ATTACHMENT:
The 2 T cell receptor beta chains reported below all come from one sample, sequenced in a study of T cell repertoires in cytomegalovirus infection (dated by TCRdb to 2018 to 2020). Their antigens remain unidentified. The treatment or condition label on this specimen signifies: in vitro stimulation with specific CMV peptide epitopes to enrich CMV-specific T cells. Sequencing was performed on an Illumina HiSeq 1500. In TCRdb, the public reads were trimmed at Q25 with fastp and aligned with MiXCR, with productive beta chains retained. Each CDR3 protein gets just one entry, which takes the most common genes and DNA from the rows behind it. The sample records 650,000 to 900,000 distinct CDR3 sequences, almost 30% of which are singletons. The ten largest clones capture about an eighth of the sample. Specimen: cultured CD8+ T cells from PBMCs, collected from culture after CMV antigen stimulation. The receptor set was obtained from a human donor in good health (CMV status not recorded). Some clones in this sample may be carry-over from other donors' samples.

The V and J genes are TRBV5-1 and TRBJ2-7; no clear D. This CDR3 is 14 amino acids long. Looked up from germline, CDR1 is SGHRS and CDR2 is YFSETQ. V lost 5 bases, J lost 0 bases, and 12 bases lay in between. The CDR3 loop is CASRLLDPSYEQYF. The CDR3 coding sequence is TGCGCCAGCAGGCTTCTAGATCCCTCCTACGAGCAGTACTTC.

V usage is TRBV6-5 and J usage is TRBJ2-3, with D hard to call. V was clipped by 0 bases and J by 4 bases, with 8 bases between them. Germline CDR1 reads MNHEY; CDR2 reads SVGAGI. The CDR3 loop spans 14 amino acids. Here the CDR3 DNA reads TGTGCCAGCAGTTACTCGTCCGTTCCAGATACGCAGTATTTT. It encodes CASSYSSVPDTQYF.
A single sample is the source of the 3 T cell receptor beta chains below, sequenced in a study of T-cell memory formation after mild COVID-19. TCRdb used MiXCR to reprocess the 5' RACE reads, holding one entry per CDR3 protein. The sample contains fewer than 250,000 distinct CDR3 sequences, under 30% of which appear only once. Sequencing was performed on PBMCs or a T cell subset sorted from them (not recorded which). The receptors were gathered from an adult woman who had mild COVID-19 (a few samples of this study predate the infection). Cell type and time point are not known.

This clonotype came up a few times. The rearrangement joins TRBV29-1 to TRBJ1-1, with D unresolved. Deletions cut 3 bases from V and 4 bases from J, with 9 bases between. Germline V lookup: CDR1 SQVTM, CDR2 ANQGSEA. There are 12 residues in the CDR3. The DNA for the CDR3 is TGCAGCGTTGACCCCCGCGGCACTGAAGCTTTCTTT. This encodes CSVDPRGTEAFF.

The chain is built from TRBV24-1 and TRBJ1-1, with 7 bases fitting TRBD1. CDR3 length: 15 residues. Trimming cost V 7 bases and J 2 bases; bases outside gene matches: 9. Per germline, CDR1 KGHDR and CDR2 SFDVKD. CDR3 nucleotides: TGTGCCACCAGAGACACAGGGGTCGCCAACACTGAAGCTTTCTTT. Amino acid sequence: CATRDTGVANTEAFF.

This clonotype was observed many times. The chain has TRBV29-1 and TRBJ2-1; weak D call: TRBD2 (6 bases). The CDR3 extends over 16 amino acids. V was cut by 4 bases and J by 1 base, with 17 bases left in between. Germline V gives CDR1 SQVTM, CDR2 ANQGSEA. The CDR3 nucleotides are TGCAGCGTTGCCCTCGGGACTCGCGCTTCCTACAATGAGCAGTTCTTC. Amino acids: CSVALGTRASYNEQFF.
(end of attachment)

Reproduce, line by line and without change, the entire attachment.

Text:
The 2 T cell receptor beta chains reported below all come from one sample, sequenced in a study of T cell repertoires in cytomegalovirus infection (dated by TCRdb to 2018 to 2020). Their antigens remain unidentified. The treatment or condition label on this specimen signifies: in vitro stimulation with specific CMV peptide epitopes to enrich CMV-specific T cells. Sequencing was performed on an Illumina HiSeq 1500. In TCRdb, the public reads were trimmed at Q25 with fastp and aligned with MiXCR, with productive beta chains retained. Each CDR3 protein gets just one entry, which takes the most common genes and DNA from the rows behind it. The sample records 650,000 to 900,000 distinct CDR3 sequences, almost 30% of which are singletons. The ten largest clones capture about an eighth of the sample. Specimen: cultured CD8+ T cells from PBMCs, collected from culture after CMV antigen stimulation. The receptor set was obtained from a human donor in good health (CMV status not recorded). Some clones in this sample may be carry-over from other donors' samples.

The V and J genes are TRBV5-1 and TRBJ2-7; no clear D. This CDR3 is 14 amino acids long. Looked up from germline, CDR1 is SGHRS and CDR2 is YFSETQ. V lost 5 bases, J lost 0 bases, and 12 bases lay in between. The CDR3 loop is CASRLLDPSYEQYF. The CDR3 coding sequence is TGCGCCAGCAGGCTTCTAGATCCCTCCTACGAGCAGTACTTC.

V usage is TRBV6-5 and J usage is TRBJ2-3, with D hard to call. V was clipped by 0 bases and J by 4 bases, with 8 bases between them. Germline CDR1 reads MNHEY; CDR2 reads SVGAGI. The CDR3 loop spans 14 amino acids. Here the CDR3 DNA reads TGTGCCAGCAGTTACTCGTCCGTTCCAGATACGCAGTATTTT. It encodes CASSYSSVPDTQYF.
A single sample is the source of the 3 T cell receptor beta chains below, sequenced in a study of T-cell memory formation after mild COVID-19. TCRdb used MiXCR to reprocess the 5' RACE reads, holding one entry per CDR3 protein. The sample contains fewer than 250,000 distinct CDR3 sequences, under 30% of which appear only once. Sequencing was performed on PBMCs or a T cell subset sorted from them (not recorded which). The receptors were gathered from an adult woman who had mild COVID-19 (a few samples of this study predate the infection). Cell type and time point are not known.

This clonotype came up a few times. The rearrangement joins TRBV29-1 to TRBJ1-1, with D unresolved. Deletions cut 3 bases from V and 4 bases from J, with 9 bases between. Germline V lookup: CDR1 SQVTM, CDR2 ANQGSEA. There are 12 residues in the CDR3. The DNA for the CDR3 is TGCAGCGTTGACCCCCGCGGCACTGAAGCTTTCTTT. This encodes CSVDPRGTEAFF.

The chain is built from TRBV24-1 and TRBJ1-1, with 7 bases fitting TRBD1. CDR3 length: 15 residues. Trimming cost V 7 bases and J 2 bases; bases outside gene matches: 9. Per germline, CDR1 KGHDR and CDR2 SFDVKD. CDR3 nucleotides: TGTGCCACCAGAGACACAGGGGTCGCCAACACTGAAGCTTTCTTT. Amino acid sequence: CATRDTGVANTEAFF.

This clonotype was observed many times. The chain has TRBV29-1 and TRBJ2-1; weak D call: TRBD2 (6 bases). The CDR3 extends over 16 amino acids. V was cut by 4 bases and J by 1 base, with 17 bases left in between. Germline V gives CDR1 SQVTM, CDR2 ANQGSEA. The CDR3 nucleotides are TGCAGCGTTGCCCTCGGGACTCGCGCTTCCTACAATGAGCAGTTCTTC. Amino acids: CSVALGTRASYNEQFF.